The Allegheny Front that forms the eastern edge of the plateau is a ridge that catches and holds storms. I’ve witnessed this on several different occasions. In the high spots you can see how the trees have been sculpted by the wind – strong winds blowing continuously from the west have caused some trees to have branches only on the east side (they are “flagged”). Boulders that have been sculpted by time, and the elements, adorn the unique landscape. If one lets his mind wander these stones take on shapes of animals. I have seen whales, turtles, sharks and many other creatures within them.
A little bit of Dolly Sods history- via Wikipedia
The 17,371 acre Dolly Sods Wilderness in the Monongahela National Forest is part of the National Wilderness Preservation System. It is located in Grant, Randolph and Tucker Counties, West Virginia. The Dolly Sods Wilderness contains much of the Red Creek drainage and contains bog and heath eco-types, more commonly typical to southern Canada. Elevations range from 2,500 to over 4,700 feet.
The extensive high areas in Dolly Sods and Flatrock-Roaring Plains were once mostly covered by dense, ancient Red Spruce and hemlock forest. The trees were 60 to 90 feet tall and some measured at least 12 feet in diameter. The greatest stand of red spruce in the world, in terms of size and quality, could be found along the upper Red Creek. The largest recorded tree ever cut in West Virginia was a white oak, harvested in this region. Nearly as large as a Giant Sequoia, it was probably well over 1,000 years old and measured 13 feet in diameter at a height of 16 feet , and 10 feet in diameter 31 feet above the base. We will probably never know how large the biggest trees in West Virginia were because the cuttings were not documented. Centuries of accumulated needles from these trees created a blanket of humus (soil) seven to nine feet deep.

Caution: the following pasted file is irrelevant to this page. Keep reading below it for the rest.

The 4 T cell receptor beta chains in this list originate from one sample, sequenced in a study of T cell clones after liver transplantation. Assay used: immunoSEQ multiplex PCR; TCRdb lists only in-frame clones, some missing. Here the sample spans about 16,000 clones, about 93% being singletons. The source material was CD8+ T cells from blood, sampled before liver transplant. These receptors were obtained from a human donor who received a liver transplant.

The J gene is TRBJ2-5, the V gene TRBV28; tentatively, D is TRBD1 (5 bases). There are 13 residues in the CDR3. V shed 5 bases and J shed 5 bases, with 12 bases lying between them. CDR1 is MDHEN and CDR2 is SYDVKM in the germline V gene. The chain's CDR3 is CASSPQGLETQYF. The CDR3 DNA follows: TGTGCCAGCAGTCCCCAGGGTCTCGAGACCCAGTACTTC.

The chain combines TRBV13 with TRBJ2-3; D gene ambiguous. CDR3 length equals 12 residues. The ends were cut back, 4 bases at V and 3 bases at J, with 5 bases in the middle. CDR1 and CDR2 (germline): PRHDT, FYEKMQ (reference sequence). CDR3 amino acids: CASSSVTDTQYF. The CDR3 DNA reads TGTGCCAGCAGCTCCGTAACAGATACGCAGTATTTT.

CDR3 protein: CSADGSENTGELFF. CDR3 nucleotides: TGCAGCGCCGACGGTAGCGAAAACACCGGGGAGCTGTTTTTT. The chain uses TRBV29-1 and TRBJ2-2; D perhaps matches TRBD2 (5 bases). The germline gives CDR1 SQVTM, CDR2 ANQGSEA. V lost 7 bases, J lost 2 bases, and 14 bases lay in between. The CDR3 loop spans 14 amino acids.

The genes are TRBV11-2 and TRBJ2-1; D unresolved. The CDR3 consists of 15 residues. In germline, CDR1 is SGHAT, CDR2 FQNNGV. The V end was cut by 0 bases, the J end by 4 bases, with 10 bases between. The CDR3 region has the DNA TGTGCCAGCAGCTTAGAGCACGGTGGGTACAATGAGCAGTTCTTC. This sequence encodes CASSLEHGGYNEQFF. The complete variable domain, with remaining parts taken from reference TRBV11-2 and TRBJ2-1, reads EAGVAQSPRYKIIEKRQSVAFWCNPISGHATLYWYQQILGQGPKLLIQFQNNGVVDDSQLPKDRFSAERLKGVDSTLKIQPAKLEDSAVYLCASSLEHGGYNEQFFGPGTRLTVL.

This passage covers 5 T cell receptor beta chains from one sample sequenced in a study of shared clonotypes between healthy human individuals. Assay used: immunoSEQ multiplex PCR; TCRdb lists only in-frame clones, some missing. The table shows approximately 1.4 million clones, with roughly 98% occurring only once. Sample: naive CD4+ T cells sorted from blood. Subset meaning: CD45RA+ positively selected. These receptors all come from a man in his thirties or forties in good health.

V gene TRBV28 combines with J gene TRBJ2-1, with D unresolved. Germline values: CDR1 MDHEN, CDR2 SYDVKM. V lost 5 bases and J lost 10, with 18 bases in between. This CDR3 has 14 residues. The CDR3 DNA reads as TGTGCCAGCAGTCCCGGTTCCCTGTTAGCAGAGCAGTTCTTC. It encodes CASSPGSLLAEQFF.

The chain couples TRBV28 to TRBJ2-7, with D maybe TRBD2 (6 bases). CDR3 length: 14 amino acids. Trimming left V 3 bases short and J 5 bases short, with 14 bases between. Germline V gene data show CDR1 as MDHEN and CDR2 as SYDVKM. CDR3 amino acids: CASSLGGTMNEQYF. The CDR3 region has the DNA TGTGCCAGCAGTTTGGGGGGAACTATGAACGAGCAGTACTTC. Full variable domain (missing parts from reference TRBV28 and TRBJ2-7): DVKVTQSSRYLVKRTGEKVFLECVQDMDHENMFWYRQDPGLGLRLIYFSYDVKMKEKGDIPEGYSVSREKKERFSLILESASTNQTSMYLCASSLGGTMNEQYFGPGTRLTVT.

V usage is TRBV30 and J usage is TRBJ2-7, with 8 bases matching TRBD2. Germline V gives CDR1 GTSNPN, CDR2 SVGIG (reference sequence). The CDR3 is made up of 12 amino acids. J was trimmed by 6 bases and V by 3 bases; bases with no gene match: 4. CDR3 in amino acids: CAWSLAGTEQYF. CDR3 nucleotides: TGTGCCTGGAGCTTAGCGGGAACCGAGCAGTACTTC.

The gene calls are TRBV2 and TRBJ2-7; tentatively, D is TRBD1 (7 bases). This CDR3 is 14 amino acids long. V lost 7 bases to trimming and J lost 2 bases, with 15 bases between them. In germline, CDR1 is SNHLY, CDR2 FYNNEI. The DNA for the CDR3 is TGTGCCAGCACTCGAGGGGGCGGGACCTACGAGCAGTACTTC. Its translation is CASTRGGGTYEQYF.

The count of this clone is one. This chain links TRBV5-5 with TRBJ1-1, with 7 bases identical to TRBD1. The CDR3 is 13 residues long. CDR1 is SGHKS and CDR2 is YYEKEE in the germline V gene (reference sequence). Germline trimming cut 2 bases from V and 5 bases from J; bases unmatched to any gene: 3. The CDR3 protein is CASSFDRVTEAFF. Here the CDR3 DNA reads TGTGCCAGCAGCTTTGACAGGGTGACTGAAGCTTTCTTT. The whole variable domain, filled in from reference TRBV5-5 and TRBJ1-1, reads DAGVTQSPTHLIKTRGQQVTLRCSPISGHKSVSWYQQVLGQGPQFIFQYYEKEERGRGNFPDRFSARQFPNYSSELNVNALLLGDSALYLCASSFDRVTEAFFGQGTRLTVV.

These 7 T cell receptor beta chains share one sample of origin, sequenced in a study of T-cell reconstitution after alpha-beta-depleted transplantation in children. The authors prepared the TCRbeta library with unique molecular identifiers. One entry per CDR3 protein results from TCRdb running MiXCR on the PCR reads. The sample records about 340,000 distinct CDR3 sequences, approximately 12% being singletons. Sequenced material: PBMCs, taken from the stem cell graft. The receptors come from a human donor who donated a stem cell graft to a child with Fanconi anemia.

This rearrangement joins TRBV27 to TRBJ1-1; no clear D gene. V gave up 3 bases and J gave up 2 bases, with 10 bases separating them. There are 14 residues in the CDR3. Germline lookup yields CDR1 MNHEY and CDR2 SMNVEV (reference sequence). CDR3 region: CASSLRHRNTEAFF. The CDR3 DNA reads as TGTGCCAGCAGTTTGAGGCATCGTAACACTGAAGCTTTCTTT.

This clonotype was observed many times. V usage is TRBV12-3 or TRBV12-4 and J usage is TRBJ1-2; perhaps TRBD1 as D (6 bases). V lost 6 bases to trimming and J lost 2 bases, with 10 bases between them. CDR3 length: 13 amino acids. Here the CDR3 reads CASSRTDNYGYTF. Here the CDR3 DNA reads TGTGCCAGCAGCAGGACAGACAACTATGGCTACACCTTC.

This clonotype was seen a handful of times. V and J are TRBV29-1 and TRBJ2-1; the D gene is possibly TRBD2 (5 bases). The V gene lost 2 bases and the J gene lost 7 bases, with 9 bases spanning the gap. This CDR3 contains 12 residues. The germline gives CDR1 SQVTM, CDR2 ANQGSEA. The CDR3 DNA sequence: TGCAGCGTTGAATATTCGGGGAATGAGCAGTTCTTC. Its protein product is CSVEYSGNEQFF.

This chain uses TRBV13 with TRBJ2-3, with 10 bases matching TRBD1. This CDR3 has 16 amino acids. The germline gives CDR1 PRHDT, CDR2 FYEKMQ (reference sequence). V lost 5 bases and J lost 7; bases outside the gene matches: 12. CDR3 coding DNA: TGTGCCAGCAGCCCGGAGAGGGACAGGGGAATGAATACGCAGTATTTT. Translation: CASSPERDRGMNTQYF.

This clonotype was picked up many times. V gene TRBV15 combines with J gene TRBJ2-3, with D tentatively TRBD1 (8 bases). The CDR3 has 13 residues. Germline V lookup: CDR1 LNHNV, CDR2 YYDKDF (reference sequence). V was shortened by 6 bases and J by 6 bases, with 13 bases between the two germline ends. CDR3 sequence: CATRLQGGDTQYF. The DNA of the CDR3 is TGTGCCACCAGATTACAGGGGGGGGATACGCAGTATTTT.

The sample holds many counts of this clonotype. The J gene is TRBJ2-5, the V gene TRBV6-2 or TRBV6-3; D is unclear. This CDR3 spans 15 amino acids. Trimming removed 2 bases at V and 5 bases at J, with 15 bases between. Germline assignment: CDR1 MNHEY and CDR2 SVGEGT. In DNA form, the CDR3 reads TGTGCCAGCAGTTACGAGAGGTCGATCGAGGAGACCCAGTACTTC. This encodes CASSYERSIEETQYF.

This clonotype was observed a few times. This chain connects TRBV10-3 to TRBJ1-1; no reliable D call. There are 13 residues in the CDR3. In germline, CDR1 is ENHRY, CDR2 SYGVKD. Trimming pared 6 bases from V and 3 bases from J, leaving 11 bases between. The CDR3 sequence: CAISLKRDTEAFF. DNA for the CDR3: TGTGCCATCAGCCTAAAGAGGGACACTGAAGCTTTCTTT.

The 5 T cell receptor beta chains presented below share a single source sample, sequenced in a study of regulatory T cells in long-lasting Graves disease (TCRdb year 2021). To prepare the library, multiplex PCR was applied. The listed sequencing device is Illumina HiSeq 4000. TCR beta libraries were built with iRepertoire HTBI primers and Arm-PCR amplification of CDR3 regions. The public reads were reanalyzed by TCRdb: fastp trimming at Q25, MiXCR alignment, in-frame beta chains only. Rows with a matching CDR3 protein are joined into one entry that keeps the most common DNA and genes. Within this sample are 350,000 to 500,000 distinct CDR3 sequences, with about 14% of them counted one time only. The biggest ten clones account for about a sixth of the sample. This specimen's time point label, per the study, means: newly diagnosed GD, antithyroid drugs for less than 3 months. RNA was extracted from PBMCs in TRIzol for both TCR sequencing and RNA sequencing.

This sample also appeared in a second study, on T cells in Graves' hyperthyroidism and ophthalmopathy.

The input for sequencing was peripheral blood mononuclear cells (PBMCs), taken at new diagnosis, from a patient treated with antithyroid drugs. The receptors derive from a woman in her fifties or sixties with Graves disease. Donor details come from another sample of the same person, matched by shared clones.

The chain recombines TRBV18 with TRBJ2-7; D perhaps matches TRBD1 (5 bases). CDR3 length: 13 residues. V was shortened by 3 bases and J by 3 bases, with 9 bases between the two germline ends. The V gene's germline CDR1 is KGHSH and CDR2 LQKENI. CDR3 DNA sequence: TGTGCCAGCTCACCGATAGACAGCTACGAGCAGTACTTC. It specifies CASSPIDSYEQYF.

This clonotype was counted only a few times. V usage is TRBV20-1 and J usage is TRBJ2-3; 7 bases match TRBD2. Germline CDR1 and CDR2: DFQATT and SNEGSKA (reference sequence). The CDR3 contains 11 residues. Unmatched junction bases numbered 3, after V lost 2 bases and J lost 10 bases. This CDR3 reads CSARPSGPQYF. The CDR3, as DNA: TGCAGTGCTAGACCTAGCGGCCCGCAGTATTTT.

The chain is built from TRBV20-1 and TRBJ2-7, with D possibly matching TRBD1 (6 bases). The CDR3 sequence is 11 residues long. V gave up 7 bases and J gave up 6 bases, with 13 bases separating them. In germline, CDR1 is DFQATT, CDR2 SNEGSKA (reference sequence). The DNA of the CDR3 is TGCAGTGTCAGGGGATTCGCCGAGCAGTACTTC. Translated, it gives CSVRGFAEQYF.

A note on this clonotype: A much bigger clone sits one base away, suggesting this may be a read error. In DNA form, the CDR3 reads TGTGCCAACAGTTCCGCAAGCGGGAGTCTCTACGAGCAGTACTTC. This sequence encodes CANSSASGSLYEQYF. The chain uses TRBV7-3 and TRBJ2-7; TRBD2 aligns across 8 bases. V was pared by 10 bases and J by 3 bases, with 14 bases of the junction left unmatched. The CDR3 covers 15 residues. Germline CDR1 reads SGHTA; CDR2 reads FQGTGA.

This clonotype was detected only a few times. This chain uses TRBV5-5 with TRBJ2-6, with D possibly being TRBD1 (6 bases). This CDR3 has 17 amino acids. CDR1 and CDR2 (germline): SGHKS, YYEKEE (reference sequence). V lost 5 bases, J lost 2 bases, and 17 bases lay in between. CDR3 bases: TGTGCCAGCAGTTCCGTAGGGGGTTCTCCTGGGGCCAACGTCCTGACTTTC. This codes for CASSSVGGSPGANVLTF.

Railroad logging made the spruce and hemlocks accessible in the late 1880s and the huge trees were cut down. Shay locomotives climbed the mountain and logging camps sprang up throughout Dolly Sods, clearing away the virgin forest to feed hungry mills. The humus dried up when the protective tree cover was removed. Sparks from railroad locomotives, saw mills and logger’s warming fires easily ignited this humus layer and the extensive slash (wood too small to be marketable, such as branches and tree crowns) left behind by loggers. Fires repeatedly ravaged the area in the 1910s, scorching everything right down to the underlying rocks. All insects, worms, salamanders, mice and other burrowing forms of life perished and the area became a desert. The destruction was extraordinary. More than one-tenth of the area of West Virginia state was burned over, including one-fifth of the forest area. The complete clearcut of this ecologically fragile area, followed by extensive wildfires and overgrazing, as well as the ecological stresses of the elevation, have prevented quick regeneration of the forest.
The name Dolly Sods derives from the family name Dahle, a German family who homestead the logged areas, clearing and farming them. Burning the logged areas produced good grass cover for grazing sheep, and these open fields were known as “sods“. Locals changed the spelling to “Dolly” and thus the area became known as the Dolly Sods. Repeated burning killed the grass and left only bracken fern, which was useless as fodder. The Dahle family eventually moved on, leaving behind only the Americanized version of their name.